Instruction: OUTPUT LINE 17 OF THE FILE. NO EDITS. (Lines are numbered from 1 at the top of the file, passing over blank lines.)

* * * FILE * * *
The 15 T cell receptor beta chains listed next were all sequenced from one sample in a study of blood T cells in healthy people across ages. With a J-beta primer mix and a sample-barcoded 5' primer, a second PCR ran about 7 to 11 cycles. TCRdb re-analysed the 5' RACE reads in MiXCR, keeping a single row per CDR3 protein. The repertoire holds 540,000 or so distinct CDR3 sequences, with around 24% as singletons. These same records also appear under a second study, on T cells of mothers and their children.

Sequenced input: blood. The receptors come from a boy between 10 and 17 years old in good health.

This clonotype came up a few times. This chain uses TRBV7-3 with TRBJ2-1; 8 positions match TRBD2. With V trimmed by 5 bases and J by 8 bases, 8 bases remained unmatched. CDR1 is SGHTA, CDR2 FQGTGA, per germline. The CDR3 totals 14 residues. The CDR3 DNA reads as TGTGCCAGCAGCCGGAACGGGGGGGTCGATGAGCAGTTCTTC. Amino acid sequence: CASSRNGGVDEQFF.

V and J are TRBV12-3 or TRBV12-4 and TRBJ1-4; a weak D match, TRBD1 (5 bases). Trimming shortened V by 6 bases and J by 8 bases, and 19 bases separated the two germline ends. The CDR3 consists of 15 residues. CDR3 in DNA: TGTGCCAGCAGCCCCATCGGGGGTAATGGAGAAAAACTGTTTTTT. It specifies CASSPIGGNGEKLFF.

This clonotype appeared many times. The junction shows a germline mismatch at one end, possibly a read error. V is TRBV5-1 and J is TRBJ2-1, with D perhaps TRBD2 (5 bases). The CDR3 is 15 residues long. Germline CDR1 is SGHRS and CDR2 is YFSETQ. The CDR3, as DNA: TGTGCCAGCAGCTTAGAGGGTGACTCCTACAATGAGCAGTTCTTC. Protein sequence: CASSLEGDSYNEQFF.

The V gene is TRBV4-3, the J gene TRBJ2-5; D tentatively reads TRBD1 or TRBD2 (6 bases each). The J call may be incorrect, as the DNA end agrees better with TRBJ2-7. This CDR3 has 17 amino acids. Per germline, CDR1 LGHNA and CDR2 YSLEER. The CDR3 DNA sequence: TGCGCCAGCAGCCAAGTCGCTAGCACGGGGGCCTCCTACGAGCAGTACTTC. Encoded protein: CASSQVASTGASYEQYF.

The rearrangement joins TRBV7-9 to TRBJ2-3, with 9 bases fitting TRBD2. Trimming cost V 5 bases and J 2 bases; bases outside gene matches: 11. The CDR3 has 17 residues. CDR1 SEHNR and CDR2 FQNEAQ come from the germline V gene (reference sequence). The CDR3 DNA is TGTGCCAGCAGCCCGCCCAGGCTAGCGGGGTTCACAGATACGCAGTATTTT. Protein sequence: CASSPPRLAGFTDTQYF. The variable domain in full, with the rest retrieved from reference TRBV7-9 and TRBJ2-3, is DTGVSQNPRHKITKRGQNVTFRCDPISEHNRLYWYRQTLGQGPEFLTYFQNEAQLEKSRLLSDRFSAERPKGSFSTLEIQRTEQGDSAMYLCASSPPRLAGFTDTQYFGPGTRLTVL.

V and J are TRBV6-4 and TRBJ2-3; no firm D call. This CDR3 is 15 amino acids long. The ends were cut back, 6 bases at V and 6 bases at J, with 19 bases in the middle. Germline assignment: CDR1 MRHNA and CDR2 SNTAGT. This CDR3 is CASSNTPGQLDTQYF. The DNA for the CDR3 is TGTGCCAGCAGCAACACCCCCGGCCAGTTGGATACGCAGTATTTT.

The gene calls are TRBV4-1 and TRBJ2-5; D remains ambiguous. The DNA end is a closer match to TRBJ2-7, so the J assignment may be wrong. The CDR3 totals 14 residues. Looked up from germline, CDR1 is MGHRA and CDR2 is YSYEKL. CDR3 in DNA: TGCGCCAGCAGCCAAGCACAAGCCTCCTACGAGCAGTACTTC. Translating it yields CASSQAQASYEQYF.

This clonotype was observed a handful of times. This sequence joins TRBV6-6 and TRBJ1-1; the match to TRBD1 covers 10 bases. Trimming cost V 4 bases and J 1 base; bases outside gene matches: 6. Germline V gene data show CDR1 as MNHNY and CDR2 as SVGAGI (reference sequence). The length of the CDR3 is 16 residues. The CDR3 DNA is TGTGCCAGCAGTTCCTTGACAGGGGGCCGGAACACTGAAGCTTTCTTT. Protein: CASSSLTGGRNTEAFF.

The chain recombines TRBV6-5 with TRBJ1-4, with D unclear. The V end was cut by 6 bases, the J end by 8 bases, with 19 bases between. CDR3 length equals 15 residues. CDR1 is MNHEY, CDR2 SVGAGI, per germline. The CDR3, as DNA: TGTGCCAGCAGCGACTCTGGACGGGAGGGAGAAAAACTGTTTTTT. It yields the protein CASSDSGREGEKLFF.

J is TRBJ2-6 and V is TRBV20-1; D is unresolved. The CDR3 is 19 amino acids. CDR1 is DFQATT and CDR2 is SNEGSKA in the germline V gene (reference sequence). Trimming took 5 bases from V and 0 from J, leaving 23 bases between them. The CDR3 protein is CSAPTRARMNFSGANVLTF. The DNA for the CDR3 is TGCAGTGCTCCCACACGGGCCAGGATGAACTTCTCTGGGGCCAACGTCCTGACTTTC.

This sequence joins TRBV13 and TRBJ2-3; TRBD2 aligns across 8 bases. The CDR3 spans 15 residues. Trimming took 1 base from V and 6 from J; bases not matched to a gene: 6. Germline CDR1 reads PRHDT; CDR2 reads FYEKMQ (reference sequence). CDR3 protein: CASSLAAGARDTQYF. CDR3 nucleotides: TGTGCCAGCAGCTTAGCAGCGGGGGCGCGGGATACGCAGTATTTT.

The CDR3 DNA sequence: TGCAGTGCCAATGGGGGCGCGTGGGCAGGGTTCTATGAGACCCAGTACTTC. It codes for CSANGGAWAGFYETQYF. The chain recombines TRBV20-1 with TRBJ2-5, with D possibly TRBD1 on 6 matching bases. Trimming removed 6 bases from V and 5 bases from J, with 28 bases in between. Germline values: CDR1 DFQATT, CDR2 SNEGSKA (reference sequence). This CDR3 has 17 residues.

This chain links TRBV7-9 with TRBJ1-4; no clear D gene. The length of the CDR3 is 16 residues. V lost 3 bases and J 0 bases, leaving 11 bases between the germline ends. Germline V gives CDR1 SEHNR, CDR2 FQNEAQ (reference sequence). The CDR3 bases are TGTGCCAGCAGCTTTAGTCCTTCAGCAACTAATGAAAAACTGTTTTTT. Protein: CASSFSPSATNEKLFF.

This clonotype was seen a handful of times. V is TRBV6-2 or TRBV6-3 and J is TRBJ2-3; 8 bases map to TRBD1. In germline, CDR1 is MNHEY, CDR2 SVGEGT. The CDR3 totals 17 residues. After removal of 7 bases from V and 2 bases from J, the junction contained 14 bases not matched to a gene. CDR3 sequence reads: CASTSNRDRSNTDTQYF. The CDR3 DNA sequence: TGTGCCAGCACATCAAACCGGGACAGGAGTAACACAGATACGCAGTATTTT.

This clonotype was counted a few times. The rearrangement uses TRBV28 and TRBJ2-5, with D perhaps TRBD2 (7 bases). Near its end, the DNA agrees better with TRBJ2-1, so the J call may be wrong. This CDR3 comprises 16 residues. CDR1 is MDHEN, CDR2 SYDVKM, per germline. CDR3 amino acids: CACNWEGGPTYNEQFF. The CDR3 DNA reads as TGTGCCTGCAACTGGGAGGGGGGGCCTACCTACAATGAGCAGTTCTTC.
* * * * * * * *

This clonotype was counted a few times. The rearrangement uses TRBV28 and TRBJ2-5, with D perhaps TRBD2 (7 bases). Near its end, the DNA agrees better with TRBJ2-1, so the J call may be wrong. This CDR3 comprises 16 residues. CDR1 is MDHEN, CDR2 SYDVKM, per germline. CDR3 amino acids: CACNWEGGPTYNEQFF. The CDR3 DNA reads as TGTGCCTGCAACTGGGAGGGGGGGCCTACCTACAATGAGCAGTTCTTC.